Social Class Of The United States

1103 WordsJan 7, 20155 Pages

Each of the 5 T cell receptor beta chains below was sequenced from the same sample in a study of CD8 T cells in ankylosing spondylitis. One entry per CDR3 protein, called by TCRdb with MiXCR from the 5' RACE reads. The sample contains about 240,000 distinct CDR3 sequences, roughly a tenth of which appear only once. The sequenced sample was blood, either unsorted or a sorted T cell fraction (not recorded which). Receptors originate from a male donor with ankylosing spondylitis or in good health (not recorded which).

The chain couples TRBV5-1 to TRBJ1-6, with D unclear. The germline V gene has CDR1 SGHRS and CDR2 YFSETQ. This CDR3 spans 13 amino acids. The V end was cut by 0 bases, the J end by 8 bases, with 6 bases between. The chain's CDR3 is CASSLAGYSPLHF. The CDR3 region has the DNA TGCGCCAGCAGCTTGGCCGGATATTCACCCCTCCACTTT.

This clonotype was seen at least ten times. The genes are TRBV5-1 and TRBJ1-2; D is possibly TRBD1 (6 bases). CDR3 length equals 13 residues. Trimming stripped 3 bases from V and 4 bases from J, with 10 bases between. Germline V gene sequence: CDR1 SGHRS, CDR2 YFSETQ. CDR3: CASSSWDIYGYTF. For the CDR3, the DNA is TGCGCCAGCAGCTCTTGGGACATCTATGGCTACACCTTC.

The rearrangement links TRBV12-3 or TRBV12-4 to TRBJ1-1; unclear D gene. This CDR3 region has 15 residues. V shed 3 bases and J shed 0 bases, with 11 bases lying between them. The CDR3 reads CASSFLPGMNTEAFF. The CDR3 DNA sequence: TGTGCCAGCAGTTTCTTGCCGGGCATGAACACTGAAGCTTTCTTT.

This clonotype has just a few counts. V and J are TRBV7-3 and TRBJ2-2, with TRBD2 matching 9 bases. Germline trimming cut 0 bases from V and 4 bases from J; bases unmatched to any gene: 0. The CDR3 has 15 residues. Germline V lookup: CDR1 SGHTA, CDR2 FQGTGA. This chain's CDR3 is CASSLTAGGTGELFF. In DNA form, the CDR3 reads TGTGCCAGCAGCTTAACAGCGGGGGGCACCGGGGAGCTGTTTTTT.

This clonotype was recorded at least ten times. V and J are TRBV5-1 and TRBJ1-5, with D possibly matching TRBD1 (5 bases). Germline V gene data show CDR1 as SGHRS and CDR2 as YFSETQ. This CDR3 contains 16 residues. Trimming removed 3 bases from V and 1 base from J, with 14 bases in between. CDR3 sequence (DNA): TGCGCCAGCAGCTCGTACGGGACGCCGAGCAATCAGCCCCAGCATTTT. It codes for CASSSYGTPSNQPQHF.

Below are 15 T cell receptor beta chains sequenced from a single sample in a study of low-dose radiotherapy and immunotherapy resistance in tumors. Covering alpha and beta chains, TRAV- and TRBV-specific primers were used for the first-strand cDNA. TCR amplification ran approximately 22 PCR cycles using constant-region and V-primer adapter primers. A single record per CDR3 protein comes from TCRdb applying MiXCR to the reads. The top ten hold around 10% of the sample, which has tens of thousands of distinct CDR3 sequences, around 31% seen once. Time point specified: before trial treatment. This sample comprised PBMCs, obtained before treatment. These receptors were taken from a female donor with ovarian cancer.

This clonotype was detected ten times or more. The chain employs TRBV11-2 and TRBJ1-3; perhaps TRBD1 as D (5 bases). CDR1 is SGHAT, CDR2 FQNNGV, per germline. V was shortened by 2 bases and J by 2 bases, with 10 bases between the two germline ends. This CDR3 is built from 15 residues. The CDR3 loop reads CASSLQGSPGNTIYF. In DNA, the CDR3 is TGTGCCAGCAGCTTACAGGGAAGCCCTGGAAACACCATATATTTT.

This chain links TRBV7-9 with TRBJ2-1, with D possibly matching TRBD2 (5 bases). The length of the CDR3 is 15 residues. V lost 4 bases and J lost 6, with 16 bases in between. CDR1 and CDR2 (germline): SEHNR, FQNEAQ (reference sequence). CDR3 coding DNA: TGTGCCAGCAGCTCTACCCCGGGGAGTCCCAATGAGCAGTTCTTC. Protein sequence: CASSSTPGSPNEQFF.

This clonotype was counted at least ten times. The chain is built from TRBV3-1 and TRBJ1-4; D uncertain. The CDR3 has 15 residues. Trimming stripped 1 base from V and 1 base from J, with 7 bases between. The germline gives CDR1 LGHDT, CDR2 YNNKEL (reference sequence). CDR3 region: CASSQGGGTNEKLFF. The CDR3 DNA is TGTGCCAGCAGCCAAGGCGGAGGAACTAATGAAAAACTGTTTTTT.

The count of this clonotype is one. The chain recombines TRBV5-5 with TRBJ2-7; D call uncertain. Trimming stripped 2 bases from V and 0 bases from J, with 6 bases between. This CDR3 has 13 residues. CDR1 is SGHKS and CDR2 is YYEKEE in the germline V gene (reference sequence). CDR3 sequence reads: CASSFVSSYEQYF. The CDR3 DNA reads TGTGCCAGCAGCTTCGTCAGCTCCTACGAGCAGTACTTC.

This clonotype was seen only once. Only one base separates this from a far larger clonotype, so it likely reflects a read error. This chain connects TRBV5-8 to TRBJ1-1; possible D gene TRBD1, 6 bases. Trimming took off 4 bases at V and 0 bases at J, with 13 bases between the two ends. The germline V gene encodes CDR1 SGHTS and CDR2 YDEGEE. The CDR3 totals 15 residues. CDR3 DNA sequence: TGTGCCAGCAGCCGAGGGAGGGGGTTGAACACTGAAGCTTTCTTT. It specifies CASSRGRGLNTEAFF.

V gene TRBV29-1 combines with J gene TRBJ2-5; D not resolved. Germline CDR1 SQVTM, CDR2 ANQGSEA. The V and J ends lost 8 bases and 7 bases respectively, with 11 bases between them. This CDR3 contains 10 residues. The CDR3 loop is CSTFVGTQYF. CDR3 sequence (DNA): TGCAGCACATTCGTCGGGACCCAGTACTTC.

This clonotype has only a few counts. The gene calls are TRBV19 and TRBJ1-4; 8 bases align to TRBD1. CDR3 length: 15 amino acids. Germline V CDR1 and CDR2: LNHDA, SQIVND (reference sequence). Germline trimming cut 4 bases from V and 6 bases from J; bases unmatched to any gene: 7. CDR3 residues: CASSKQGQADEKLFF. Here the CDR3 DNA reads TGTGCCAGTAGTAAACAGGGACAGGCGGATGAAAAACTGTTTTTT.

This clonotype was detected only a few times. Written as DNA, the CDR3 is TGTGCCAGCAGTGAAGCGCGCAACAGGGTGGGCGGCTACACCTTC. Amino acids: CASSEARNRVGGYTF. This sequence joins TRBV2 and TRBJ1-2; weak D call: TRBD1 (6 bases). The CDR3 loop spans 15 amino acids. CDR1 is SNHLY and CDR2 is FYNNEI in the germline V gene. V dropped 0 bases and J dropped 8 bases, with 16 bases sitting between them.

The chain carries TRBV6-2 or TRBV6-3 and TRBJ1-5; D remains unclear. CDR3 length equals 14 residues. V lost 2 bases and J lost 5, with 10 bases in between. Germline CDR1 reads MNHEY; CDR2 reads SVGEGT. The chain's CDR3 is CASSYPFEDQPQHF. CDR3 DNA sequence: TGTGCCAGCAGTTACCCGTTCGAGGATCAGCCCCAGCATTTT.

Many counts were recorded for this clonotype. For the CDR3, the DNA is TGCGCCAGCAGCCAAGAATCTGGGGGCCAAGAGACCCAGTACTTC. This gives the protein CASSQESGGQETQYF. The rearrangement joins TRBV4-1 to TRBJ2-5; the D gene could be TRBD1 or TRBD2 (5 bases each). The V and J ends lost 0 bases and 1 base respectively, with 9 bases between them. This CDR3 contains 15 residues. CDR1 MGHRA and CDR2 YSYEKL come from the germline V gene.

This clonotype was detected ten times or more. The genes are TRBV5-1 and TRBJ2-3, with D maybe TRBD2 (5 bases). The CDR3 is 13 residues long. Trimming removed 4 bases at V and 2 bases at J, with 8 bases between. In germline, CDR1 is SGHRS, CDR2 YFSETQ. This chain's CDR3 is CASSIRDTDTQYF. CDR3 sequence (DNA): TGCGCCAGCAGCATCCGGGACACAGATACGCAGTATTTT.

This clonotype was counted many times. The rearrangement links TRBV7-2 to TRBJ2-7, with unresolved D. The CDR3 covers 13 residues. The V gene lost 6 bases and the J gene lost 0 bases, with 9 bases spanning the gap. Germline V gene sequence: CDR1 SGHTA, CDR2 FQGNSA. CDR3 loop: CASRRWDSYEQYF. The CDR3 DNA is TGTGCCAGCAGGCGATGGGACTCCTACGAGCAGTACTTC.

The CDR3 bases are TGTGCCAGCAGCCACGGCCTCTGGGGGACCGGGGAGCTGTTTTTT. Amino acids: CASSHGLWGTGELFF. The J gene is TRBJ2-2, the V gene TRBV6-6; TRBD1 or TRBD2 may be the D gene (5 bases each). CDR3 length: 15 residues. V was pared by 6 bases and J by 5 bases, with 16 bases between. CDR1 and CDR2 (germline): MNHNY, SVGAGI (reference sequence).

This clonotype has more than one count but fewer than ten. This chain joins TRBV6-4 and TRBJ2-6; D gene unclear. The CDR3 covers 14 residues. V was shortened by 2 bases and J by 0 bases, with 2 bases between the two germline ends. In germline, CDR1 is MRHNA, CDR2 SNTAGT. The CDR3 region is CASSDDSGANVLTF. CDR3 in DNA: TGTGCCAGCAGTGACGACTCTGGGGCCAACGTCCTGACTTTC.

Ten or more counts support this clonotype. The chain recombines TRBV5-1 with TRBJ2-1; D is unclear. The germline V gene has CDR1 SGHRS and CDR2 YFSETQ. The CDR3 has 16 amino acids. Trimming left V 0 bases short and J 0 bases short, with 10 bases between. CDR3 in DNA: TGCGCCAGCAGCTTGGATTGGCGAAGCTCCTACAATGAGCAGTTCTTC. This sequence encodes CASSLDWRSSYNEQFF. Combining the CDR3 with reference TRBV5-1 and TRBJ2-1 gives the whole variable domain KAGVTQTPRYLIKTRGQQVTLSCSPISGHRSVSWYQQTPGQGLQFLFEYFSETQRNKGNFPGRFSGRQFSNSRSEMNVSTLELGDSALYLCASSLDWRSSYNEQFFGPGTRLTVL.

If you took a handful of random strangers and asked them to tell you whom they are, a majority of those people would start by defining themselves with their name and occupation. The American society is conventionally arranged into social classes founded on income, wealth, occupation, educational successfulness and social network. Social classes are defined as “status hierarchy in which individuals and groups are classified on the basis of esteem and prestige acquired mainly through economic success and the accumulation of wealth.” (“social class”) For most of American history, social classes have created inflexible barriers, with multiple institutions and businesses, administering rules established on racial discrimination and other forms of categorizing people founded on preconceptions. Social class in the United States is a contentious matter, possessing many different models, definitions and arguments for its obvious existence. Though many Americans now commonly identify with the three-tier model – a model that incorporates the upper class, the middle class, and lower class/poverty – social scientists have suggested more intricately created model. The extreme definition of social classes has only recently appeared in the past 250 years. Clarity of this natural habit did not strike the citizens of the United States until the colonial times when many of the richer, higher class citizens decided they were in need of separation from those that were considered low-class and
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